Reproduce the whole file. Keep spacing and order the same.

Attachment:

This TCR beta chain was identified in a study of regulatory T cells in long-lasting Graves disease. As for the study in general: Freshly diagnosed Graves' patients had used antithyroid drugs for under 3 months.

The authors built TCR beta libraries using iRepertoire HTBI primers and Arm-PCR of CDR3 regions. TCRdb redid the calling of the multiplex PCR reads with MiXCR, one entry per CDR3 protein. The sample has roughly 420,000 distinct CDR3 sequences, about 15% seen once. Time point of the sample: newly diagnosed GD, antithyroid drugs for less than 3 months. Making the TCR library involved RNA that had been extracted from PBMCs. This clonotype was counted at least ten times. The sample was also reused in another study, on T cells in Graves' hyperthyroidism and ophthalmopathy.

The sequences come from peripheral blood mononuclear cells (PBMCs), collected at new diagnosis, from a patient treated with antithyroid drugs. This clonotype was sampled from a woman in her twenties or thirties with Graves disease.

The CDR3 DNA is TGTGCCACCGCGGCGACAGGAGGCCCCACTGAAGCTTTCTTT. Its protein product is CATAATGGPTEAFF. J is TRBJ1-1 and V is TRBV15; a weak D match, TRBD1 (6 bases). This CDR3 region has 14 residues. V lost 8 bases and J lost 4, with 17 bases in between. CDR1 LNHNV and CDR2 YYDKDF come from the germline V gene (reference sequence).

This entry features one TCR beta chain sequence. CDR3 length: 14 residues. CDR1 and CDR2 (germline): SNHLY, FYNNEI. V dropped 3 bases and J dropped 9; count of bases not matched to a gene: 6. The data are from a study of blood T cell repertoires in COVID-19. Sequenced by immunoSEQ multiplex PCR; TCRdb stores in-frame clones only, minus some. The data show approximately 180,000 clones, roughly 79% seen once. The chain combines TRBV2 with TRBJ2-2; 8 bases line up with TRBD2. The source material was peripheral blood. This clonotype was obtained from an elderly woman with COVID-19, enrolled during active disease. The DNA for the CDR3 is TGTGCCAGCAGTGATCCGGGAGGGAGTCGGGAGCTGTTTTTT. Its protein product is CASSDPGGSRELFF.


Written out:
This TCR beta chain was identified in a study of regulatory T cells in long-lasting Graves disease. As for the study in general: Freshly diagnosed Graves' patients had used antithyroid drugs for under 3 months.

The authors built TCR beta libraries using iRepertoire HTBI primers and Arm-PCR of CDR3 regions. TCRdb redid the calling of the multiplex PCR reads with MiXCR, one entry per CDR3 protein. The sample has roughly 420,000 distinct CDR3 sequences, about 15% seen once. Time point of the sample: newly diagnosed GD, antithyroid drugs for less than 3 months. Making the TCR library involved RNA that had been extracted from PBMCs. This clonotype was counted at least ten times. The sample was also reused in another study, on T cells in Graves' hyperthyroidism and ophthalmopathy.

The sequences come from peripheral blood mononuclear cells (PBMCs), collected at new diagnosis, from a patient treated with antithyroid drugs. This clonotype was sampled from a woman in her twenties or thirties with Graves disease.

The CDR3 DNA is TGTGCCACCGCGGCGACAGGAGGCCCCACTGAAGCTTTCTTT. Its protein product is CATAATGGPTEAFF. J is TRBJ1-1 and V is TRBV15; a weak D match, TRBD1 (6 bases). This CDR3 region has 14 residues. V lost 8 bases and J lost 4, with 17 bases in between. CDR1 LNHNV and CDR2 YYDKDF come from the germline V gene (reference sequence).

This entry features one TCR beta chain sequence. CDR3 length: 14 residues. CDR1 and CDR2 (germline): SNHLY, FYNNEI. V dropped 3 bases and J dropped 9; count of bases not matched to a gene: 6. The data are from a study of blood T cell repertoires in COVID-19. Sequenced by immunoSEQ multiplex PCR; TCRdb stores in-frame clones only, minus some. The data show approximately 180,000 clones, roughly 79% seen once. The chain combines TRBV2 with TRBJ2-2; 8 bases line up with TRBD2. The source material was peripheral blood. This clonotype was obtained from an elderly woman with COVID-19, enrolled during active disease. The DNA for the CDR3 is TGTGCCAGCAGTGATCCGGGAGGGAGTCGGGAGCTGTTTTTT. Its protein product is CASSDPGGSRELFF.